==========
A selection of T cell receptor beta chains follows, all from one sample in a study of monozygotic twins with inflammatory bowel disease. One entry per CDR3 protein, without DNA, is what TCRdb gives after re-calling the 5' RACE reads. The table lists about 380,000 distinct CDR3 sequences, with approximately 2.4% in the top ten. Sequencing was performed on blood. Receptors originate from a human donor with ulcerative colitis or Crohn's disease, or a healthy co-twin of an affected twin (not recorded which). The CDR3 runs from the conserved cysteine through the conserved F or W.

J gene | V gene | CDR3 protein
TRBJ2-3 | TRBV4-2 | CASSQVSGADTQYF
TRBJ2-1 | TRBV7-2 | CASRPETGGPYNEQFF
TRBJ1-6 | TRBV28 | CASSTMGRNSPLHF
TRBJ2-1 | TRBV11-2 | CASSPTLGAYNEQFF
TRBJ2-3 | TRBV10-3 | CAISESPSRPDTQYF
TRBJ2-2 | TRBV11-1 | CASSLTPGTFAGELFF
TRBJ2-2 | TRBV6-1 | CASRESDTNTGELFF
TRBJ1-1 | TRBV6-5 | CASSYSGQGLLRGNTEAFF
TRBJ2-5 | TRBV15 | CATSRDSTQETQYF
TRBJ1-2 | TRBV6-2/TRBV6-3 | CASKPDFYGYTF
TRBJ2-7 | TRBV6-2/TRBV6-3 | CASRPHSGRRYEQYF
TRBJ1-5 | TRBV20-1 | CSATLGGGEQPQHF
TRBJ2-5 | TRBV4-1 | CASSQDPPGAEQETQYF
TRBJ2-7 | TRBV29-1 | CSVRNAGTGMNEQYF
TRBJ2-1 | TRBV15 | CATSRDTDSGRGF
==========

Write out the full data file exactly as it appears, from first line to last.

A selection of T cell receptor beta chains follows, all from one sample in a study of monozygotic twins with inflammatory bowel disease. One entry per CDR3 protein, without DNA, is what TCRdb gives after re-calling the 5' RACE reads. The table lists about 380,000 distinct CDR3 sequences, with approximately 2.4% in the top ten. Sequencing was performed on blood. Receptors originate from a human donor with ulcerative colitis or Crohn's disease, or a healthy co-twin of an affected twin (not recorded which). The CDR3 runs from the conserved cysteine through the conserved F or W.

J gene | V gene | CDR3 protein
TRBJ2-3 | TRBV4-2 | CASSQVSGADTQYF
TRBJ2-1 | TRBV7-2 | CASRPETGGPYNEQFF
TRBJ1-6 | TRBV28 | CASSTMGRNSPLHF
TRBJ2-1 | TRBV11-2 | CASSPTLGAYNEQFF
TRBJ2-3 | TRBV10-3 | CAISESPSRPDTQYF
TRBJ2-2 | TRBV11-1 | CASSLTPGTFAGELFF
TRBJ2-2 | TRBV6-1 | CASRESDTNTGELFF
TRBJ1-1 | TRBV6-5 | CASSYSGQGLLRGNTEAFF
TRBJ2-5 | TRBV15 | CATSRDSTQETQYF
TRBJ1-2 | TRBV6-2/TRBV6-3 | CASKPDFYGYTF
TRBJ2-7 | TRBV6-2/TRBV6-3 | CASRPHSGRRYEQYF
TRBJ1-5 | TRBV20-1 | CSATLGGGEQPQHF
TRBJ2-5 | TRBV4-1 | CASSQDPPGAEQETQYF
TRBJ2-7 | TRBV29-1 | CSVRNAGTGMNEQYF
TRBJ2-1 | TRBV15 | CATSRDTDSGRGF